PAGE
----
This is my maternal grandmother’s recipe for Thanksgiving dressing. Nana has the recipe that Mamaw wrote down herself.
The recipe begins with “bake a pone of cornbread.” I never wondered about the definition of a pone until I began typing this recipe. I think of a pone as just a nice, round hunk of cornbread that comes out of that black, iron skillet you cook it in.
Here’s the Webster’s definition. It goes back to North American Indians:
NOUN (also corn pone or pone bread) unleavened cornbread in the form of flat oval cakes or loaves, originally prepared with water by North American Indians and cooked in hot ashes
ORIGIN Virginia Algonquian, ‘bread.’ Date: 1634
Southern Cornbread Dressing Recipe
Bake a pone of cornbread (I use the recipe on the back of the White Lily bag)
– 2 cups bread crumbs
– stock from turkey giblets (or 1-2 cans chicken broth)
– 1 cup celery, chopped
– 1/2 cup chopped onion
– 1 egg, beaten
– 3/4 cup buttermilk
– poultry seasoning
– salt and pepper
Mix all together.
“Don’t put in too much poultry seasoning in or people will think you are a yankee, as it will be ‘too sage-y’. Taste it, it won’t kill you just because it is not cooked yet – you have to get it to taste right. Be sure there is enough stock on it or it will dry out. Make it soupy.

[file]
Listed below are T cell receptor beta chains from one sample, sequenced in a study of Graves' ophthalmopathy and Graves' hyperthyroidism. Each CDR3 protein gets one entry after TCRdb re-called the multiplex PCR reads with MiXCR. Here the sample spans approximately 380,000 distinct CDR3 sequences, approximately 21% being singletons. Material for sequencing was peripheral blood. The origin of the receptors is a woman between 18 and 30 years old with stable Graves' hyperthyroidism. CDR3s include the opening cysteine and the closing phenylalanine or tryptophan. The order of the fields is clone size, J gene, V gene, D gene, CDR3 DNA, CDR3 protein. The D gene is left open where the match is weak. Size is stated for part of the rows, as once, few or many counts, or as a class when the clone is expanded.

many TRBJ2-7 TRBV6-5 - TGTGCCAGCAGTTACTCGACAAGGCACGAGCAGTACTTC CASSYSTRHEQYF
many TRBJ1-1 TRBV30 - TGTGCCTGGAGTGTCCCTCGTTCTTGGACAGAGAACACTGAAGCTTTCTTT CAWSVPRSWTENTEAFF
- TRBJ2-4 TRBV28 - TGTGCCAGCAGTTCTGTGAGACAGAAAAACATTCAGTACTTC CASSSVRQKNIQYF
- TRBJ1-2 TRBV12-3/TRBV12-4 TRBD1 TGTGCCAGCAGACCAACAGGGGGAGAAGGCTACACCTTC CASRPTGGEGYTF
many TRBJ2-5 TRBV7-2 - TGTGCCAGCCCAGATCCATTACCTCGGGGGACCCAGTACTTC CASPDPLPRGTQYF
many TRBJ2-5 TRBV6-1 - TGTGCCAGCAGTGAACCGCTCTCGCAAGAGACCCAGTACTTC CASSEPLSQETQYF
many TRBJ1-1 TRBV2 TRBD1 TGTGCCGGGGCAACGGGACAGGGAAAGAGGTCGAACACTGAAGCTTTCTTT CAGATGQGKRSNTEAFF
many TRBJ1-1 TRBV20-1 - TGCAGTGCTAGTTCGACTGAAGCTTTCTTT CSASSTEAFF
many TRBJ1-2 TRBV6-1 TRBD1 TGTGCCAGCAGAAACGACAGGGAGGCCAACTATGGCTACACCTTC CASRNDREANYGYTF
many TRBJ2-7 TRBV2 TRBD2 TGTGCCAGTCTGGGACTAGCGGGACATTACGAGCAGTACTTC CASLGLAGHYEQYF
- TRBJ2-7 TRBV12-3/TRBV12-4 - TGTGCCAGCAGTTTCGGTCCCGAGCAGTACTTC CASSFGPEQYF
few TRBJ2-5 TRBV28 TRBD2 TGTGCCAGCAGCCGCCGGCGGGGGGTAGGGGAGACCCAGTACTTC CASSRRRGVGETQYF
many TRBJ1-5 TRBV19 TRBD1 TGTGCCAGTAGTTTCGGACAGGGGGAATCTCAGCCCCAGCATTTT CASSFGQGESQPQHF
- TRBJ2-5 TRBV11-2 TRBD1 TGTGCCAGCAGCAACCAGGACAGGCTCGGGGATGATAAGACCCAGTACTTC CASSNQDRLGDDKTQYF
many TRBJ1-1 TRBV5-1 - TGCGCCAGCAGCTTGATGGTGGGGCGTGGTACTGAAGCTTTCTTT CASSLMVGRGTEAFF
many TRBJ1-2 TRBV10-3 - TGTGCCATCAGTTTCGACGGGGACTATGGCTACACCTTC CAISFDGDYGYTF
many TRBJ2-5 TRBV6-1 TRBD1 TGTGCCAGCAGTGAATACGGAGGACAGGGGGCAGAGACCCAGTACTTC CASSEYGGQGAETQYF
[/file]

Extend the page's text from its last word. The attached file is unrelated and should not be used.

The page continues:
Cover with foil and bake in 350 degree oven for about 35 minutes. Take a fork and turn it over and break up into pieces. Then put back in the oven for about 10-15 minutes to brown. Add more stock so it won’t be dry.”
Yes, Mamaw. It is amazing how much a directly quoted recipe says about a person. And she sure could bake a delicious pone of cornbread. I have fond memories of veggie plates in the summer time served at her and my grandfather’s house, pictured above.
And to accompany the dressing, here are the turkey guidelines. I always have to have specifics about turkey parts. Add a stick of butter to anything and you can call it a Southern recipe.
(you can use this for a whole turkey or just a breast)
– Turkey (with pop up timer)
– 1 stick margarine (I use butter)
1. Look in both ends of the turkey and take out the neck, gizzard, heart, etc.
2. Melt butter in microwave.
3. Add enough flour to make a sort of paste. Add enough until when you stick your finger in the middle the paste doesn’t stick.
4. Apply to turkey with your hands, covering the entire bird. Pay special attention and add just a little more to breast area and tips of legs, as these dry out.
5. Follow directions on turkey packaging for oven temperature and cooking time by the pound of turkey.
This makes a moist, flavorful turkey every time!
6.Take neck and giblets and boil until tender. Save stock. Can cut up liver for gravy. (Honestly, I have never done this step)
Then be sure to enjoy plenty of pie!